Chizuko Kamenoi
Senior Managing Consultant, Business Science Group
Fujitsu Research Institute

Matsunaga: When individuals with disabilities play an active role in society, it benefits not only them but society as a whole. Therefore, I hope that those without disabilities are aware that this matters for them too, instead of thinking that it is not a concern of theirs.

―― Before, Dr. Matsunaga told me that, though people troubled by rare diseases are found throughout Japan, those who live far from Tokyo feel lonely and isolated because information is concentrated in Tokyo and they do not know who to talk to or how to talk to them. Will AI help to increase the inclusion of these individuals who cannot access information sufficiently?

Matsunaga: People away from Tokyo previously were inconvenienced because they were far away, there were no people around them, and they had little information. However, gathering and analyzing information using AI and ICT, which used to be difficult, are now highly feasible.

Tamura: With the help of medical care and AI, I can work as a consultant. I cannot hear anything around me in my natural state. I am impressed by the fact that receiving a cochlear implant that uses AI-like technology to adjust the stimulus to the auditory nerves in response to the surrounding sound has enabled me to get a job that was once considered difficult for the hearing impaired. I think this has made my parents happier than anyone else. Not only those who contract a disease but also those around them may sometimes feel deep sadness, fear, or anxiety. I feel that the advancement of AI and medicine will lead to an era in which such people can break away from these kinds of emotions. Social inclusion aims not only to achieve the social participation of individuals with disabilities like myself but also the creation of an integrated society that overcomes distinctions based on race, religion, faith, gender, social status, disability, and sexual orientation. Therefore, it is desirable for society to always enable all elderly people, individuals with serious illnesses, expecting mothers, and people who are raising children to play relevant roles. Before we can realize such a society, many problems must be addressed. As a consultant with disabilities, I will tackle them one by one while harnessing the power of AI and medicine.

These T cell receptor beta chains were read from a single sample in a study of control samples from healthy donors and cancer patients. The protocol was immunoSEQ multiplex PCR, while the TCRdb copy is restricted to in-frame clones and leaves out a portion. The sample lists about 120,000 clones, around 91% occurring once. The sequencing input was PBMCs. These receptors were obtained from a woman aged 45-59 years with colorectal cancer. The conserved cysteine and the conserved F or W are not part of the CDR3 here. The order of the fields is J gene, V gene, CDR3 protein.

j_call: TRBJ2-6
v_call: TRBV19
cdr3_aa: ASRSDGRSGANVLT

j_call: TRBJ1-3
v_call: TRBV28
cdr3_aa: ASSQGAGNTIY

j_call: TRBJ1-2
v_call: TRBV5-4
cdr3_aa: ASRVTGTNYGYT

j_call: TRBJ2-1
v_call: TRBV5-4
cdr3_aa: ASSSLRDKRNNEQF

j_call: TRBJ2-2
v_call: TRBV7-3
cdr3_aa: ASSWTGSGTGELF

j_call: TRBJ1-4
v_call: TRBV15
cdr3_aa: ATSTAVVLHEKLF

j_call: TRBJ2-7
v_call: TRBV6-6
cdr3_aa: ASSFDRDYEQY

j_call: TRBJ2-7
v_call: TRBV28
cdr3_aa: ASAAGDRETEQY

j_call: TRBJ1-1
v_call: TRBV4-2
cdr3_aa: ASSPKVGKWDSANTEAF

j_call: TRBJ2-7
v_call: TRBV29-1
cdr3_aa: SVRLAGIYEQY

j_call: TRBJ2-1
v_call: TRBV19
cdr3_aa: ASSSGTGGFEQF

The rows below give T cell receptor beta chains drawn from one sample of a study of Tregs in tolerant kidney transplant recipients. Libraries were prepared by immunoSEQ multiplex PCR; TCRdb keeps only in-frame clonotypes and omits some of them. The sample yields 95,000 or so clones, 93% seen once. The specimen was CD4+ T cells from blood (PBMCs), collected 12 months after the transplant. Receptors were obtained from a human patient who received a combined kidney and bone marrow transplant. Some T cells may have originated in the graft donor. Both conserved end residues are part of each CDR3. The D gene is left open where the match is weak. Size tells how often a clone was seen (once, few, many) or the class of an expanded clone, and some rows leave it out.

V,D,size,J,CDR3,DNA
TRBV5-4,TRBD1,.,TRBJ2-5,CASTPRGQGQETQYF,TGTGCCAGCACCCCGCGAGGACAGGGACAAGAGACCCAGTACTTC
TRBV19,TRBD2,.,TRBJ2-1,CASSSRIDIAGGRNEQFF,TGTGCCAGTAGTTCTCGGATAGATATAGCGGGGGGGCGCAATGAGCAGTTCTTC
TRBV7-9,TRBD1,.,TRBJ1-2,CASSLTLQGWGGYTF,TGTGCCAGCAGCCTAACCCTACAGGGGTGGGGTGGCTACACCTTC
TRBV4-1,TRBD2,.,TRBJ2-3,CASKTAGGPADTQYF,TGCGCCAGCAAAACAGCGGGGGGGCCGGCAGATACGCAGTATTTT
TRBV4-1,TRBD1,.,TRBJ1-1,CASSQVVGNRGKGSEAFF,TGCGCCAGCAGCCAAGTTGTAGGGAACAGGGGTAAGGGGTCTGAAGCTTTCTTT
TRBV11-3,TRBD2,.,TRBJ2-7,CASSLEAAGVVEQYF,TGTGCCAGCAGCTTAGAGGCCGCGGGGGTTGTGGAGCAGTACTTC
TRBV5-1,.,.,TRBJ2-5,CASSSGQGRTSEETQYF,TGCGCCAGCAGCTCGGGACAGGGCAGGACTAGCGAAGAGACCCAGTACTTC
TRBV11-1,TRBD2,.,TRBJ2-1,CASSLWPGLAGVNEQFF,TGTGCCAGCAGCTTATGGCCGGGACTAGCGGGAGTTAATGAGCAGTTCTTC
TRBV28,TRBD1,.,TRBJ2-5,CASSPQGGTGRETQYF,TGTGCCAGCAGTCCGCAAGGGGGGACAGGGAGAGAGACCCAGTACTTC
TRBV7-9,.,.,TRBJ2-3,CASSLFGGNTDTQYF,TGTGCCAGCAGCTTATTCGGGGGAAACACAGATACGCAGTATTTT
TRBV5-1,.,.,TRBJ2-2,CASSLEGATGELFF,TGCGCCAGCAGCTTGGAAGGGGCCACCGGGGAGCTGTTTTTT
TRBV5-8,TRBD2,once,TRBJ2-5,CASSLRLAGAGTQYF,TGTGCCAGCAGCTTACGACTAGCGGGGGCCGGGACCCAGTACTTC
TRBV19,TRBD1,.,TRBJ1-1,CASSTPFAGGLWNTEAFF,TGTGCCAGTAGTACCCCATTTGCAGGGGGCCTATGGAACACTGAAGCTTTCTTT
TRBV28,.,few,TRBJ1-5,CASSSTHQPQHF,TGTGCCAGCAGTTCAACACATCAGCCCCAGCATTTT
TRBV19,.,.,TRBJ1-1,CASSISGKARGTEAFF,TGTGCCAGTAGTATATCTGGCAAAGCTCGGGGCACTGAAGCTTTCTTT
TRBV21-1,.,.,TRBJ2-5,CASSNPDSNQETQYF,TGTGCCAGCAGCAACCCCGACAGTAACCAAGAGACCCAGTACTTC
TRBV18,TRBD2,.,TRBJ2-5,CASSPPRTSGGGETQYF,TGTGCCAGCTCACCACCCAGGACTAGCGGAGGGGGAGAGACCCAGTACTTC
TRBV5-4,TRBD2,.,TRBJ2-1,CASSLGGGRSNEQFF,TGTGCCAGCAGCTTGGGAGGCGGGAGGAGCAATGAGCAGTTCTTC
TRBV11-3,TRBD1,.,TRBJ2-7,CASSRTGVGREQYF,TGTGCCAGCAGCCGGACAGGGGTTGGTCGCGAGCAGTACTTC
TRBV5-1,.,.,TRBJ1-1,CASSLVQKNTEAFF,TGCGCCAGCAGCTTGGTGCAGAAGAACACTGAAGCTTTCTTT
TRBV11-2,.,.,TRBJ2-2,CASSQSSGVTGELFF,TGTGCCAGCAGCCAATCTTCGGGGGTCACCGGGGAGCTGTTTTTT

―― Our consulting services usually focus on numbers; we explore ways to improve operational efficiency, to increase sales, and to reduce costs for customers. I think it is important to note that AI technology can evolve to help improve our lives.